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  #1  
Old 10-14-2020, 10:46 PM
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John ED Renstrom John ED Renstrom is offline
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work continues on our off road limo. we need to putt the carpet up as a car with nor rood having carpet is not a good idea. we will lay down some bed liner on the floor so we can garden hose things out. to do so we need to remove seat belts. I figured that the 24 inch half inch drive should work with a impact #50 tork tip. wrong. twisted it around. so used the stand by took the top right off of it. so with a little help from Mr Smith I got all 4 out with normal trouble and my ground down tool.
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Old 10-15-2020, 12:29 AM
Paul Steinberg Paul Steinberg is offline
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That is the reason to buy a Snap On tool.. They don't break, and if they do, you get a free replacement!
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Old 10-15-2020, 10:48 AM
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Craftsman offer the same as does S&K. even harbor fright if you brake it right away. Now me i do the pawn shop buck a wrench buying. The snap on,mack tool trucks show up in town once a month. So the 100 mile round trip to exchange a tool plus the price kind of makes it not worth it for me.
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Old 10-15-2020, 02:56 PM
Walter Suiter Walter Suiter is offline
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You NEED an Old Man.
https://www.browntool.com/Listview/t...7/Default.aspx

Fortunately you can build your own from the broken tool pile.

Don't show it to anybody because they will swipe it.
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Old 10-15-2020, 10:28 PM
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Got a big hammer one. The new bit will be here tomarrow. Now me rather then fight then i heat one side of the nut cherry red and remove it when its warm. The thread locker used on these was the problem to begain with.
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Old 10-17-2020, 12:32 AM
Walter Suiter Walter Suiter is offline
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As I recall, Seat Belt Bolts were trilobal, NOT round. They were designed to go in and STAY.

Get yourself an Old Man, or make one, especially if you have a featherable riveting hammer. You'll come to love it enough to think of honeymooning with it.
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Old 10-17-2020, 11:36 AM
Peter Grave Peter Grave is offline
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One of the biggest issues we had with seat belt bolts in cop and public service vehicles was accumulated dirt in the bolt itself. We finally got to going to extremes to make sure the opening itself had NO dirt or rust in it. We found this prevented ruined tools or stripped bolts. And yes a quality tool is a MUST. The last and most desparate measure is go under the car with a torch and heat the bolt red hot. NOTE you need someone standing fire duty at the top keeping area around the bolt wet so the mat does not ignite.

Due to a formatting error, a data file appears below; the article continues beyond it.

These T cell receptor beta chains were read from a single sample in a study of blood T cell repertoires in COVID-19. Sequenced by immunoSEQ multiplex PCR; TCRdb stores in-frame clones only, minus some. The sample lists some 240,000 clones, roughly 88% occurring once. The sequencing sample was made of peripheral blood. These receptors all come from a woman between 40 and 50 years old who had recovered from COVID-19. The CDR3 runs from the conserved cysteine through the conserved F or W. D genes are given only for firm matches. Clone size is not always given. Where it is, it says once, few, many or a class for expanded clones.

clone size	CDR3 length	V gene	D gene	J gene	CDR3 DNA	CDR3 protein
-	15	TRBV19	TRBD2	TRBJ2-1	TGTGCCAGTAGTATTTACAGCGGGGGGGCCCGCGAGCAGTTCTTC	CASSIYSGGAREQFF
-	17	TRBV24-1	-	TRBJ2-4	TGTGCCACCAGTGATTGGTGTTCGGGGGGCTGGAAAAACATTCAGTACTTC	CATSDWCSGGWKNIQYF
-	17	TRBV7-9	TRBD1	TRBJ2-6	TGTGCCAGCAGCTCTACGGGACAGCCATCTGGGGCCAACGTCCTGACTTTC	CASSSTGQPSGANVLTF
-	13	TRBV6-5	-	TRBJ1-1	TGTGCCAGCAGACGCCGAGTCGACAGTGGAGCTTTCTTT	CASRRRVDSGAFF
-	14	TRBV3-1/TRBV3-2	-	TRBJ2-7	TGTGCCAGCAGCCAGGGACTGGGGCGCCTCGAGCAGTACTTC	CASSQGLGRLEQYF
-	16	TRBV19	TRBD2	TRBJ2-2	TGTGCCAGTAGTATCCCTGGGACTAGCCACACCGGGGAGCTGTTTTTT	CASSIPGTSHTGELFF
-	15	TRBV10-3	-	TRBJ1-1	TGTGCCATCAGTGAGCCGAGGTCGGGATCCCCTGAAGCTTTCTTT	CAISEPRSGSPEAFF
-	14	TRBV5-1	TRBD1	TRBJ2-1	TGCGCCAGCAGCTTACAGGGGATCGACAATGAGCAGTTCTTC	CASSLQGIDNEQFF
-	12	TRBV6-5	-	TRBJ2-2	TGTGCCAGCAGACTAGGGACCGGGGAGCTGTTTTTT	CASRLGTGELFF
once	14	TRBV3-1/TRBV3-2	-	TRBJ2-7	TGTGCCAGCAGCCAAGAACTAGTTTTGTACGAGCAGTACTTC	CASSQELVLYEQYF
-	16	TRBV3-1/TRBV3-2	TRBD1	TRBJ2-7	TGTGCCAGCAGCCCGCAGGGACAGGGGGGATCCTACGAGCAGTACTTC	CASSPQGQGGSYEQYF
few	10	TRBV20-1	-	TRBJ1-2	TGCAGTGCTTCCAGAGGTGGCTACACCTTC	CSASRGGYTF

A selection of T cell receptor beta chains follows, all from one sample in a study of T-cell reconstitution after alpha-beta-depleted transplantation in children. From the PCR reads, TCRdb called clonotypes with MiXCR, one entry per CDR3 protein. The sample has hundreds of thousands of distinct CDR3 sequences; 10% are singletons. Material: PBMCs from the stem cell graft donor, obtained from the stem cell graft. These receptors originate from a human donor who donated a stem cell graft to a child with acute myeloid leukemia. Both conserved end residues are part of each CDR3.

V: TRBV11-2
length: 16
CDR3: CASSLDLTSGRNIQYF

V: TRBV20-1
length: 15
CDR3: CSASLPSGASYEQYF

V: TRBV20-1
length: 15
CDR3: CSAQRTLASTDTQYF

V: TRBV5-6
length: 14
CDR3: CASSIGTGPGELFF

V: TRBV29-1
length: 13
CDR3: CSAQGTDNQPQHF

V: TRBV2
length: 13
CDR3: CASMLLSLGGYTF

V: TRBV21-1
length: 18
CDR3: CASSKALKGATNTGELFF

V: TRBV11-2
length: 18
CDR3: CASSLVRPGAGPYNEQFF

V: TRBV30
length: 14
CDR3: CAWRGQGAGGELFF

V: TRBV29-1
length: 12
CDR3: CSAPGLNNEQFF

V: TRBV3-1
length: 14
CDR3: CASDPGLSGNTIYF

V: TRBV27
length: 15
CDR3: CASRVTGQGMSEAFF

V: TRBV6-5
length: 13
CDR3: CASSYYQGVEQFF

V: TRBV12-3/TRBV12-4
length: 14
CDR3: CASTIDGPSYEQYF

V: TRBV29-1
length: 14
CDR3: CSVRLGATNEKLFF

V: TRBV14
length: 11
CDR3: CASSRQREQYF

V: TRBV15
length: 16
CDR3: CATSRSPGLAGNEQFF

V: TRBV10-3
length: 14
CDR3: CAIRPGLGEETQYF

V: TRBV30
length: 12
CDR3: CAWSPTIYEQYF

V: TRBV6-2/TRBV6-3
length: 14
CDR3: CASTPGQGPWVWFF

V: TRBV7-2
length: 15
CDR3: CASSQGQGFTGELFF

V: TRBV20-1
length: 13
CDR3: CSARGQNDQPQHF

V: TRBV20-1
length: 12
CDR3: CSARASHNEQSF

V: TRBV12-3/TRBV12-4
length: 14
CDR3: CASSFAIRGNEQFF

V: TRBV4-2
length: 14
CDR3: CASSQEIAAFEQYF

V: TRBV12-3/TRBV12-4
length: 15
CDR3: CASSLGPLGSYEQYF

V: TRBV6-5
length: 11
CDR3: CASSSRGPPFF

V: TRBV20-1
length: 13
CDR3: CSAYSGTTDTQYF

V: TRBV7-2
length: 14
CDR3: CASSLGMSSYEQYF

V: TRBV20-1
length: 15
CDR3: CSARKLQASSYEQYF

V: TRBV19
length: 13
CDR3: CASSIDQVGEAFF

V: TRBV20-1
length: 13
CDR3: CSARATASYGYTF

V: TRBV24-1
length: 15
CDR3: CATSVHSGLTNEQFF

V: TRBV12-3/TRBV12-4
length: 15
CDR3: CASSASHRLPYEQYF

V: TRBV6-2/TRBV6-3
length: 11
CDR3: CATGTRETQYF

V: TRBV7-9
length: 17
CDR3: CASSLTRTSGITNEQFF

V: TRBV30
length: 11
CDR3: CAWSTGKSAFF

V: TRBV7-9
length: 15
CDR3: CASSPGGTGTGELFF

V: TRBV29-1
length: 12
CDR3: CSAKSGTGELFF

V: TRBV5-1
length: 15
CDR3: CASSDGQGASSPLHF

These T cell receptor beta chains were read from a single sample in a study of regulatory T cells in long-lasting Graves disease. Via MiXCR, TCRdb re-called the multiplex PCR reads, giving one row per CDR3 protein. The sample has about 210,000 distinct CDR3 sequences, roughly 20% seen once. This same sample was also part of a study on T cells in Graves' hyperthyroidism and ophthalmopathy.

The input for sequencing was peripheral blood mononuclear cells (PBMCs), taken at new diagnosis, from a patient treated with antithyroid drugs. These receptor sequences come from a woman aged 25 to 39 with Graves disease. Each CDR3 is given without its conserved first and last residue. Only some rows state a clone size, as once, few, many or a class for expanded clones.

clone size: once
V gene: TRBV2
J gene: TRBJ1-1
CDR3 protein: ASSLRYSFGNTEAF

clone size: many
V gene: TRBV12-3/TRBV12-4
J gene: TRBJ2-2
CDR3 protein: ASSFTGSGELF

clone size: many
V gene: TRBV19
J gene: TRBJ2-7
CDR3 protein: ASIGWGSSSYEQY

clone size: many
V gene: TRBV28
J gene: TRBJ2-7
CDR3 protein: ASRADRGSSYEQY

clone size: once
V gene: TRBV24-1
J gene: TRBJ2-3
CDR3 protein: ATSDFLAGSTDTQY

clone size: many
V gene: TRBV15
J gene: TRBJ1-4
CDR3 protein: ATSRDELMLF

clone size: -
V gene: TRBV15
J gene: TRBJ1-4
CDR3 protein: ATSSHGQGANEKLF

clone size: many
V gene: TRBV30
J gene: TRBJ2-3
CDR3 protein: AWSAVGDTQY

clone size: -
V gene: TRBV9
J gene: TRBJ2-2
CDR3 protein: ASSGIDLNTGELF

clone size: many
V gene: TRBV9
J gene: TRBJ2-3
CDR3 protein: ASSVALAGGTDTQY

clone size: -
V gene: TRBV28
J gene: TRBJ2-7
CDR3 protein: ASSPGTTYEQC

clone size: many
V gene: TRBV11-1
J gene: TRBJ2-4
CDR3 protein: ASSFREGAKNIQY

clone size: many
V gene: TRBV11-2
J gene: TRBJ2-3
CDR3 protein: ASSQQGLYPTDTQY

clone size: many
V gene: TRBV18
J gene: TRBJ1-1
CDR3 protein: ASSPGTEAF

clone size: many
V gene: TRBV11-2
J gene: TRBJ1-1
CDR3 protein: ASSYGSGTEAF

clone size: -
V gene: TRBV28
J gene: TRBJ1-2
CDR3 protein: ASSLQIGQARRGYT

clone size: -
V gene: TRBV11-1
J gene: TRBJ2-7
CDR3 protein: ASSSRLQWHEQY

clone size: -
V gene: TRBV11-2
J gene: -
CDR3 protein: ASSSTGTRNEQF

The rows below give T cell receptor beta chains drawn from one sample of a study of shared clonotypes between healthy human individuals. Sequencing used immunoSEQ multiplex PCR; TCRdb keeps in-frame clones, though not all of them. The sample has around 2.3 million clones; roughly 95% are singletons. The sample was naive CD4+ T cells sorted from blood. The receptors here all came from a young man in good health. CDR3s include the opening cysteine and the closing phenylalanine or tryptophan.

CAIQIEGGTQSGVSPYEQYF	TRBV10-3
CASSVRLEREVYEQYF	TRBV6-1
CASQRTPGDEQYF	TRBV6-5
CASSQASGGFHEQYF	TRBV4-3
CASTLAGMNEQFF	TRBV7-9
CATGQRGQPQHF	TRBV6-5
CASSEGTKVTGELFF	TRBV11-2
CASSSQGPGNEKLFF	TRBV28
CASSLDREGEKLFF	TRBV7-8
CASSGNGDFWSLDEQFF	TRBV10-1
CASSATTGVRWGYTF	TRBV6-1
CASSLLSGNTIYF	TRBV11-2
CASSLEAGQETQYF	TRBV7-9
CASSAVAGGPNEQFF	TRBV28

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Old 10-17-2020, 11:58 AM
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I find that if one can't get it on the first try go right to the heat for the second. If the rap down and right then left with the big hammer and a 1/2 in drive won't move it. The why mess around any more. As i said this set had lock tight on then and heat was all that will melt it. They were surprisingly not rusty. The last thing one wants is to ruin the head of a stuck tork bolt.
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Old 10-17-2020, 02:16 PM
Walter Suiter Walter Suiter is offline
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When you think about where the stress is on a screw thread you begin to realize the standard wrench or impact wrench technique for removal is the wrong approach.

Most bolts are under linear stress holding 2 faying surfaces together, and the actual stress is on the back side of the engaged thread. Torque stress on the bolt is far lower than linear stress on the thread.

The "old man" is a common early atack device in the aircraft end of wrench twisting to some extent because pneumatic twisting tools are largely banned in that business. I can definitely say it beats the snot out of an impact wrench getting head bolts out of small engines without damage.

Torx, I continue to maintain is a covert agreement between Snap On and Automotive manufacturers, as is mixing metric fasteners into US vehicles. Both have paid off many tool trucks.
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Old 10-17-2020, 09:22 PM
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AMC was the first to put then into the America auto.
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